For a market participant in the regulated sector of the UK, receipt of such “dusted” cryptocurrency from an address known to be associated with TornadoCash (or from the alleged FTX hack) could, in addition to the sanctions risks, also potentially give rise to a reporting obligation in the UK if they are aware of the origin of the funds (and potential criminal liability if such a report is not made).
Crucially here, the failure to disclose offence contains an objective element: it can be committed if a person “has reasonable grounds for knowing or suspecting, that another person is engaged in money laundering.” So, if a person in the UK regulated sector were to receive tainted cryptoassets, the fact that they didn’t subjectively know that those cryptoassets were tainted would not be a defence on its own (in contrast to the core money laundering offences, where the knowledge required is subjective).
It remains to be seen what constitutes “reasonable grounds” in circumstances where a person could know the entire transaction history of a given Ethereum token with a few minutes of googling. In particular, if a person in the UK regulated sector did receive tainted cryptoassets from the FTX hack it may prove very difficult to claim there are not reasonable grounds for suspicion given the availability of detailed on-chain transaction information and the worldwide coverage of the collapse of FTX.
The travel rule
From 1 September 2023 UK regulated sector market participants are likely to find it even more difficult to claim there are no such reasonable grounds. On that date new requirements referred to as the “travel rule” will come into force that will, for the first time, require in-scope cryptoasset businesses that transfer cryptoassets to include information about the originator and beneficiary of cryptoasset transactions with the transfer.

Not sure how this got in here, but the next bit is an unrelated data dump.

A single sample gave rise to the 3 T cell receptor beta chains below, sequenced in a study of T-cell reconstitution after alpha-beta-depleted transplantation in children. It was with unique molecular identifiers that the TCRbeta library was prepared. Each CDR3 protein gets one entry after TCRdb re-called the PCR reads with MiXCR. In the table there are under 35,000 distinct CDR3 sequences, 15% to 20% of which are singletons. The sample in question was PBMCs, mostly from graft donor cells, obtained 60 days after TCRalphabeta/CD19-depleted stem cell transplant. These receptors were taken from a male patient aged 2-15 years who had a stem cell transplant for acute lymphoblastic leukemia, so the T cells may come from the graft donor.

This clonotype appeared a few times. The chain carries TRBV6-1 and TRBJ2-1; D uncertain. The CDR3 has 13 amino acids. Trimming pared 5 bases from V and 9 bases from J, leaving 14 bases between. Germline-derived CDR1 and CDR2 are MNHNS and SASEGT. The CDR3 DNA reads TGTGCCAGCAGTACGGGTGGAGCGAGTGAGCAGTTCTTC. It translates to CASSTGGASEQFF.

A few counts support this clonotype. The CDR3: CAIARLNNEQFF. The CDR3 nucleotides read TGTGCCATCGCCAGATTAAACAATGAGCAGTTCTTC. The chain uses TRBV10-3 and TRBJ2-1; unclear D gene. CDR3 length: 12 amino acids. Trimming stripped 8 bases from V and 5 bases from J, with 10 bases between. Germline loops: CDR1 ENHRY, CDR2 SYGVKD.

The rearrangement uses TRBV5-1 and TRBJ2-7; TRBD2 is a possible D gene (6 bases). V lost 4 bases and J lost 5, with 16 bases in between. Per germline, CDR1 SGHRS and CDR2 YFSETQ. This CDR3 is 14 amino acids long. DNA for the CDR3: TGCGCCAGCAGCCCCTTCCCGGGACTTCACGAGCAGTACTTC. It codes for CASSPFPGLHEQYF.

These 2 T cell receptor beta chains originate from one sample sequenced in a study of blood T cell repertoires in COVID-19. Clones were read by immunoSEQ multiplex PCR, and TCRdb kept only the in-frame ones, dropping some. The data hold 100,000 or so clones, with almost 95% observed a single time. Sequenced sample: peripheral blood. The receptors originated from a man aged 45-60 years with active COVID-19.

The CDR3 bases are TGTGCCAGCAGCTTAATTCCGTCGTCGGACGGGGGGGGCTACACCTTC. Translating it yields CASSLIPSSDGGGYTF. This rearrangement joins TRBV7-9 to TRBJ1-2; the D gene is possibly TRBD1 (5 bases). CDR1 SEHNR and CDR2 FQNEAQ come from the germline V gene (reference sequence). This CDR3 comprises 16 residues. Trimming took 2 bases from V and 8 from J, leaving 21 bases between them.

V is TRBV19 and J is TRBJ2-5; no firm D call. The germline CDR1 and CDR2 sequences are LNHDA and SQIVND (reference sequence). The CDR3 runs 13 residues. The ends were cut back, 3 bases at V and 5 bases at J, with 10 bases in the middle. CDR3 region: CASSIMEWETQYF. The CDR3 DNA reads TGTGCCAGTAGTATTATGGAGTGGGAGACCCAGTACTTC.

This new requirement to identify and confirm the details of cryptoasset transactions will mean that in-scope market participants may well gain actual knowledge of the derivation of tainted cryptoassets in transactions they facilitate.
However, even without actual knowledge, the combination of these new requirements with the full on-chain transaction history of many cryptoassets may make it significantly more difficult to argue that there were no “reasonable grounds” for knowledge or suspicion of money laundering in respect of tainted cryptoassets. Market participants in the UK regulated sector, including exchanges, may well be forced to make a large number of precautionary notifications to the UK National Crime Agency as a result, rather than risk potential criminal liability.
The regulation of cryptoassets continues to evolve as market participants, regulators and law enforcement authorities grapple with new technology, new case law and new regulations. The FCA and Advertising Standards Authority have already shown their teeth in this space but it remains to be seen how the National Crime Agency will deal with a groundswell of cryptoasset-related notifications in light of the travel rule.
Much like the collapse of FTX itself, this is yet another area where the promise of intangible and decentralised assets is increasingly meeting real-world issues and friction, with huge amounts at stake.